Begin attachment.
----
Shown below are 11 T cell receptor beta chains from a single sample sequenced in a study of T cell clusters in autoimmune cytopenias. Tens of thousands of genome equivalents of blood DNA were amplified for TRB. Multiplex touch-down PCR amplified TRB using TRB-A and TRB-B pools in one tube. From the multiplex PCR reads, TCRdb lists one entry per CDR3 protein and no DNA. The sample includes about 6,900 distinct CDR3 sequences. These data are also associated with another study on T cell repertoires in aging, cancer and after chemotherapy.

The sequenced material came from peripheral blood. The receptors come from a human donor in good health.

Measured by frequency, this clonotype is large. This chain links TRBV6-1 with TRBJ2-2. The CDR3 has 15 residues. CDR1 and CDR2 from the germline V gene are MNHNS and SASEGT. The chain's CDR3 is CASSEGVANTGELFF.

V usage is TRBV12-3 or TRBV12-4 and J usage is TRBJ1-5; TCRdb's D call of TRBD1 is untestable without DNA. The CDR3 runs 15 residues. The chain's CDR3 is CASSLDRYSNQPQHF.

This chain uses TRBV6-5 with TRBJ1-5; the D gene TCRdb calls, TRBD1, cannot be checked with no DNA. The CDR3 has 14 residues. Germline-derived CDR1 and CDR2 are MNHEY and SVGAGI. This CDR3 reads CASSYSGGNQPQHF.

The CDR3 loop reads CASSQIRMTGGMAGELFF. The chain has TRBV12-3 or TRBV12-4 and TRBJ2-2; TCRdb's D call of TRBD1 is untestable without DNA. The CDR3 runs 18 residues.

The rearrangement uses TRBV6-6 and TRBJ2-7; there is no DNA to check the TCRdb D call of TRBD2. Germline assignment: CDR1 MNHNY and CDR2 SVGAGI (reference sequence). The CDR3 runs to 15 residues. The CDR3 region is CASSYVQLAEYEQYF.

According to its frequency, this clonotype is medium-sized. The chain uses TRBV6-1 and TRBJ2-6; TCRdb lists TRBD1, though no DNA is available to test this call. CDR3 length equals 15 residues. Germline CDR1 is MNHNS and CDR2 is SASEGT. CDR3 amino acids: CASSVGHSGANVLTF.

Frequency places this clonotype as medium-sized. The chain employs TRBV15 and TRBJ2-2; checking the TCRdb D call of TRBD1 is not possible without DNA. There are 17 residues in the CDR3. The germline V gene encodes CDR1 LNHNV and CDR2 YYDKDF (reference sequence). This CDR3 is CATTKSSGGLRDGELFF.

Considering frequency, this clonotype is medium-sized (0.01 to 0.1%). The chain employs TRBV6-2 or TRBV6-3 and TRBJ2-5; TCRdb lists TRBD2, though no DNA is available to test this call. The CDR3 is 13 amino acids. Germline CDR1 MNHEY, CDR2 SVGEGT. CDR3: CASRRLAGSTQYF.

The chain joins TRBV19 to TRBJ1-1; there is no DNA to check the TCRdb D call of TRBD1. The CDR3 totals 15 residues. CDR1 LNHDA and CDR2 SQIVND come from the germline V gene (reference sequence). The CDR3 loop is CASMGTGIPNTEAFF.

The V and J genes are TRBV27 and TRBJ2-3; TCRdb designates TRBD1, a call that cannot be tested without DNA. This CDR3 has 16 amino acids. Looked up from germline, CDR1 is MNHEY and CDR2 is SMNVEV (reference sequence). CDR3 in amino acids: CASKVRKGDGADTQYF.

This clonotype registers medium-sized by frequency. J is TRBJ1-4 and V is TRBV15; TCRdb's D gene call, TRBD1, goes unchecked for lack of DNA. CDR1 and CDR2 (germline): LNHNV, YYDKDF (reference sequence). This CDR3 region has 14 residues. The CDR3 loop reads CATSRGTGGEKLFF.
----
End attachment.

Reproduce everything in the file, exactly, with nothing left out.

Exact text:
Shown below are 11 T cell receptor beta chains from a single sample sequenced in a study of T cell clusters in autoimmune cytopenias. Tens of thousands of genome equivalents of blood DNA were amplified for TRB. Multiplex touch-down PCR amplified TRB using TRB-A and TRB-B pools in one tube. From the multiplex PCR reads, TCRdb lists one entry per CDR3 protein and no DNA. The sample includes about 6,900 distinct CDR3 sequences. These data are also associated with another study on T cell repertoires in aging, cancer and after chemotherapy.

The sequenced material came from peripheral blood. The receptors come from a human donor in good health.

Measured by frequency, this clonotype is large. This chain links TRBV6-1 with TRBJ2-2. The CDR3 has 15 residues. CDR1 and CDR2 from the germline V gene are MNHNS and SASEGT. The chain's CDR3 is CASSEGVANTGELFF.

V usage is TRBV12-3 or TRBV12-4 and J usage is TRBJ1-5; TCRdb's D call of TRBD1 is untestable without DNA. The CDR3 runs 15 residues. The chain's CDR3 is CASSLDRYSNQPQHF.

This chain uses TRBV6-5 with TRBJ1-5; the D gene TCRdb calls, TRBD1, cannot be checked with no DNA. The CDR3 has 14 residues. Germline-derived CDR1 and CDR2 are MNHEY and SVGAGI. This CDR3 reads CASSYSGGNQPQHF.

The CDR3 loop reads CASSQIRMTGGMAGELFF. The chain has TRBV12-3 or TRBV12-4 and TRBJ2-2; TCRdb's D call of TRBD1 is untestable without DNA. The CDR3 runs 18 residues.

The rearrangement uses TRBV6-6 and TRBJ2-7; there is no DNA to check the TCRdb D call of TRBD2. Germline assignment: CDR1 MNHNY and CDR2 SVGAGI (reference sequence). The CDR3 runs to 15 residues. The CDR3 region is CASSYVQLAEYEQYF.

According to its frequency, this clonotype is medium-sized. The chain uses TRBV6-1 and TRBJ2-6; TCRdb lists TRBD1, though no DNA is available to test this call. CDR3 length equals 15 residues. Germline CDR1 is MNHNS and CDR2 is SASEGT. CDR3 amino acids: CASSVGHSGANVLTF.

Frequency places this clonotype as medium-sized. The chain employs TRBV15 and TRBJ2-2; checking the TCRdb D call of TRBD1 is not possible without DNA. There are 17 residues in the CDR3. The germline V gene encodes CDR1 LNHNV and CDR2 YYDKDF (reference sequence). This CDR3 is CATTKSSGGLRDGELFF.

Considering frequency, this clonotype is medium-sized (0.01 to 0.1%). The chain employs TRBV6-2 or TRBV6-3 and TRBJ2-5; TCRdb lists TRBD2, though no DNA is available to test this call. The CDR3 is 13 amino acids. Germline CDR1 MNHEY, CDR2 SVGEGT. CDR3: CASRRLAGSTQYF.

The chain joins TRBV19 to TRBJ1-1; there is no DNA to check the TCRdb D call of TRBD1. The CDR3 totals 15 residues. CDR1 LNHDA and CDR2 SQIVND come from the germline V gene (reference sequence). The CDR3 loop is CASMGTGIPNTEAFF.

The V and J genes are TRBV27 and TRBJ2-3; TCRdb designates TRBD1, a call that cannot be tested without DNA. This CDR3 has 16 amino acids. Looked up from germline, CDR1 is MNHEY and CDR2 is SMNVEV (reference sequence). CDR3 in amino acids: CASKVRKGDGADTQYF.

This clonotype registers medium-sized by frequency. J is TRBJ1-4 and V is TRBV15; TCRdb's D gene call, TRBD1, goes unchecked for lack of DNA. CDR1 and CDR2 (germline): LNHNV, YYDKDF (reference sequence). This CDR3 region has 14 residues. The CDR3 loop reads CATSRGTGGEKLFF.